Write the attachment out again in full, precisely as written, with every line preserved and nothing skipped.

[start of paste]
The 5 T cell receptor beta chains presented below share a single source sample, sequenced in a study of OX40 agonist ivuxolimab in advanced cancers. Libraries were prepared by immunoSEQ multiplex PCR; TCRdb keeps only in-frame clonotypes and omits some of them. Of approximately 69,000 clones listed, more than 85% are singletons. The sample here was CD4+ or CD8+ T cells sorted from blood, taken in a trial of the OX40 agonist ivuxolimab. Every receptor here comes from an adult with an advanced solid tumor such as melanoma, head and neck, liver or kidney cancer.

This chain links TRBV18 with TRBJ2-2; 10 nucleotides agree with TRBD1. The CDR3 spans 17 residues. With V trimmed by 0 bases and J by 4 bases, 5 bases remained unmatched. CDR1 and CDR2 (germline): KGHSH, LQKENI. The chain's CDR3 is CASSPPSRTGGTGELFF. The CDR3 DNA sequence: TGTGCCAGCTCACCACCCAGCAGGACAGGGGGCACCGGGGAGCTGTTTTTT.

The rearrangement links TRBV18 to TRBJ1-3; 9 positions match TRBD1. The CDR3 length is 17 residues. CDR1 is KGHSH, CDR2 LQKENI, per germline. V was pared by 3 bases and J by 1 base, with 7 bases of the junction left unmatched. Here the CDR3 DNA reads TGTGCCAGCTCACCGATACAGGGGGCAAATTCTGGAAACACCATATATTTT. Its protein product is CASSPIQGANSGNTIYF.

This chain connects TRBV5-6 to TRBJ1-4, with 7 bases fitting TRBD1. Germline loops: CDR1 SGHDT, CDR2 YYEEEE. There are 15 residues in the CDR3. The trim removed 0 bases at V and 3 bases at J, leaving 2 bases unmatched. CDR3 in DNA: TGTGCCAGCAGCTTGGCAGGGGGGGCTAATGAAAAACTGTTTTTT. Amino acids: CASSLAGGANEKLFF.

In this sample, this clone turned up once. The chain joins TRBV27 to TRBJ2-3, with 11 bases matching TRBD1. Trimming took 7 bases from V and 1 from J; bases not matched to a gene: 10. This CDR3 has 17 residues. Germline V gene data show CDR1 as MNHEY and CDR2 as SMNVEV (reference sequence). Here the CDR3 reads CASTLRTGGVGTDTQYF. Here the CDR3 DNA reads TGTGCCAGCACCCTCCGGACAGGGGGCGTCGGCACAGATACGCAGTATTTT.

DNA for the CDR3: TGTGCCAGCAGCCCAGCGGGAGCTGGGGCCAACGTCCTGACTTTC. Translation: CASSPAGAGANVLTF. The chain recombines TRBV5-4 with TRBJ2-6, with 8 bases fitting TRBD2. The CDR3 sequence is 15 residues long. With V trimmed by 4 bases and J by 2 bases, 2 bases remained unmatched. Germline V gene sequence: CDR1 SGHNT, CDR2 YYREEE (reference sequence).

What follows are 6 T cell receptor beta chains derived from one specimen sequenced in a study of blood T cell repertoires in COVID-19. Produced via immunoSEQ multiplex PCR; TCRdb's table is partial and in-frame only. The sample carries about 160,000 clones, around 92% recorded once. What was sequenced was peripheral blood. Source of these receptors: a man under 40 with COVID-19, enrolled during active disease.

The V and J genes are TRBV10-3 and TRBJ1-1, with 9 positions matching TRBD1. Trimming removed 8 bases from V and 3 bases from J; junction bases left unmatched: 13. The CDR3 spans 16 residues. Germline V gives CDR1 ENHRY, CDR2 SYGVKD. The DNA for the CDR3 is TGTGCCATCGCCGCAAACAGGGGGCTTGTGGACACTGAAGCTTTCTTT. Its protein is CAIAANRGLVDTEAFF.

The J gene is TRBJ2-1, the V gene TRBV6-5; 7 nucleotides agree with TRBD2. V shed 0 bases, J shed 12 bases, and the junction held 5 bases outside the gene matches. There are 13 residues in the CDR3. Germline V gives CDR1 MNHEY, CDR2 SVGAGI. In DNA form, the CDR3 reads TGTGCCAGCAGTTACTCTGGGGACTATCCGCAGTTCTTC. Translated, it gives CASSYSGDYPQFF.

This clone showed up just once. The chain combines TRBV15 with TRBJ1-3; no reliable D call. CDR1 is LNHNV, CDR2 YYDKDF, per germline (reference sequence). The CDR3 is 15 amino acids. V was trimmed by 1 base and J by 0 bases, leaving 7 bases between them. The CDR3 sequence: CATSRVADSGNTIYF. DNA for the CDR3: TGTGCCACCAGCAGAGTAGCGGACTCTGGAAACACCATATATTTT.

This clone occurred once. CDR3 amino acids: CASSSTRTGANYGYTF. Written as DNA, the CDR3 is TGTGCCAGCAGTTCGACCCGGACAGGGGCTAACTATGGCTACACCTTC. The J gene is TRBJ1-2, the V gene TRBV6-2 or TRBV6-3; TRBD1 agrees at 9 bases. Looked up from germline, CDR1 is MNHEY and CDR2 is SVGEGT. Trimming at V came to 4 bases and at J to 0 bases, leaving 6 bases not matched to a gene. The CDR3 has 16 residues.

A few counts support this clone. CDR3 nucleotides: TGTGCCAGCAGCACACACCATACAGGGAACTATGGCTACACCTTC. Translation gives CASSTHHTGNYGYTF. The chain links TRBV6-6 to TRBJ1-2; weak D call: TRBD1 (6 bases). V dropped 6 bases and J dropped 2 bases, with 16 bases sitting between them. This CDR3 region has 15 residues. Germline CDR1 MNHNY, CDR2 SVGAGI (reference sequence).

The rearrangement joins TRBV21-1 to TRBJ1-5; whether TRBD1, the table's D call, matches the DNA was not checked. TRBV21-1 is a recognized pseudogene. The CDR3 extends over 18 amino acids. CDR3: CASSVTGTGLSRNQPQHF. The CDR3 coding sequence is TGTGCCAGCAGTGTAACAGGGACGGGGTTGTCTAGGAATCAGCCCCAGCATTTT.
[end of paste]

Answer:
The 5 T cell receptor beta chains presented below share a single source sample, sequenced in a study of OX40 agonist ivuxolimab in advanced cancers. Libraries were prepared by immunoSEQ multiplex PCR; TCRdb keeps only in-frame clonotypes and omits some of them. Of approximately 69,000 clones listed, more than 85% are singletons. The sample here was CD4+ or CD8+ T cells sorted from blood, taken in a trial of the OX40 agonist ivuxolimab. Every receptor here comes from an adult with an advanced solid tumor such as melanoma, head and neck, liver or kidney cancer.

This chain links TRBV18 with TRBJ2-2; 10 nucleotides agree with TRBD1. The CDR3 spans 17 residues. With V trimmed by 0 bases and J by 4 bases, 5 bases remained unmatched. CDR1 and CDR2 (germline): KGHSH, LQKENI. The chain's CDR3 is CASSPPSRTGGTGELFF. The CDR3 DNA sequence: TGTGCCAGCTCACCACCCAGCAGGACAGGGGGCACCGGGGAGCTGTTTTTT.

The rearrangement links TRBV18 to TRBJ1-3; 9 positions match TRBD1. The CDR3 length is 17 residues. CDR1 is KGHSH, CDR2 LQKENI, per germline. V was pared by 3 bases and J by 1 base, with 7 bases of the junction left unmatched. Here the CDR3 DNA reads TGTGCCAGCTCACCGATACAGGGGGCAAATTCTGGAAACACCATATATTTT. Its protein product is CASSPIQGANSGNTIYF.

This chain connects TRBV5-6 to TRBJ1-4, with 7 bases fitting TRBD1. Germline loops: CDR1 SGHDT, CDR2 YYEEEE. There are 15 residues in the CDR3. The trim removed 0 bases at V and 3 bases at J, leaving 2 bases unmatched. CDR3 in DNA: TGTGCCAGCAGCTTGGCAGGGGGGGCTAATGAAAAACTGTTTTTT. Amino acids: CASSLAGGANEKLFF.

In this sample, this clone turned up once. The chain joins TRBV27 to TRBJ2-3, with 11 bases matching TRBD1. Trimming took 7 bases from V and 1 from J; bases not matched to a gene: 10. This CDR3 has 17 residues. Germline V gene data show CDR1 as MNHEY and CDR2 as SMNVEV (reference sequence). Here the CDR3 reads CASTLRTGGVGTDTQYF. Here the CDR3 DNA reads TGTGCCAGCACCCTCCGGACAGGGGGCGTCGGCACAGATACGCAGTATTTT.

DNA for the CDR3: TGTGCCAGCAGCCCAGCGGGAGCTGGGGCCAACGTCCTGACTTTC. Translation: CASSPAGAGANVLTF. The chain recombines TRBV5-4 with TRBJ2-6, with 8 bases fitting TRBD2. The CDR3 sequence is 15 residues long. With V trimmed by 4 bases and J by 2 bases, 2 bases remained unmatched. Germline V gene sequence: CDR1 SGHNT, CDR2 YYREEE (reference sequence).

What follows are 6 T cell receptor beta chains derived from one specimen sequenced in a study of blood T cell repertoires in COVID-19. Produced via immunoSEQ multiplex PCR; TCRdb's table is partial and in-frame only. The sample carries about 160,000 clones, around 92% recorded once. What was sequenced was peripheral blood. Source of these receptors: a man under 40 with COVID-19, enrolled during active disease.

The V and J genes are TRBV10-3 and TRBJ1-1, with 9 positions matching TRBD1. Trimming removed 8 bases from V and 3 bases from J; junction bases left unmatched: 13. The CDR3 spans 16 residues. Germline V gives CDR1 ENHRY, CDR2 SYGVKD. The DNA for the CDR3 is TGTGCCATCGCCGCAAACAGGGGGCTTGTGGACACTGAAGCTTTCTTT. Its protein is CAIAANRGLVDTEAFF.

The J gene is TRBJ2-1, the V gene TRBV6-5; 7 nucleotides agree with TRBD2. V shed 0 bases, J shed 12 bases, and the junction held 5 bases outside the gene matches. There are 13 residues in the CDR3. Germline V gives CDR1 MNHEY, CDR2 SVGAGI. In DNA form, the CDR3 reads TGTGCCAGCAGTTACTCTGGGGACTATCCGCAGTTCTTC. Translated, it gives CASSYSGDYPQFF.

This clone showed up just once. The chain combines TRBV15 with TRBJ1-3; no reliable D call. CDR1 is LNHNV, CDR2 YYDKDF, per germline (reference sequence). The CDR3 is 15 amino acids. V was trimmed by 1 base and J by 0 bases, leaving 7 bases between them. The CDR3 sequence: CATSRVADSGNTIYF. DNA for the CDR3: TGTGCCACCAGCAGAGTAGCGGACTCTGGAAACACCATATATTTT.

This clone occurred once. CDR3 amino acids: CASSSTRTGANYGYTF. Written as DNA, the CDR3 is TGTGCCAGCAGTTCGACCCGGACAGGGGCTAACTATGGCTACACCTTC. The J gene is TRBJ1-2, the V gene TRBV6-2 or TRBV6-3; TRBD1 agrees at 9 bases. Looked up from germline, CDR1 is MNHEY and CDR2 is SVGEGT. Trimming at V came to 4 bases and at J to 0 bases, leaving 6 bases not matched to a gene. The CDR3 has 16 residues.

A few counts support this clone. CDR3 nucleotides: TGTGCCAGCAGCACACACCATACAGGGAACTATGGCTACACCTTC. Translation gives CASSTHHTGNYGYTF. The chain links TRBV6-6 to TRBJ1-2; weak D call: TRBD1 (6 bases). V dropped 6 bases and J dropped 2 bases, with 16 bases sitting between them. This CDR3 region has 15 residues. Germline CDR1 MNHNY, CDR2 SVGAGI (reference sequence).

The rearrangement joins TRBV21-1 to TRBJ1-5; whether TRBD1, the table's D call, matches the DNA was not checked. TRBV21-1 is a recognized pseudogene. The CDR3 extends over 18 amino acids. CDR3: CASSVTGTGLSRNQPQHF. The CDR3 coding sequence is TGTGCCAGCAGTGTAACAGGGACGGGGTTGTCTAGGAATCAGCCCCAGCATTTT.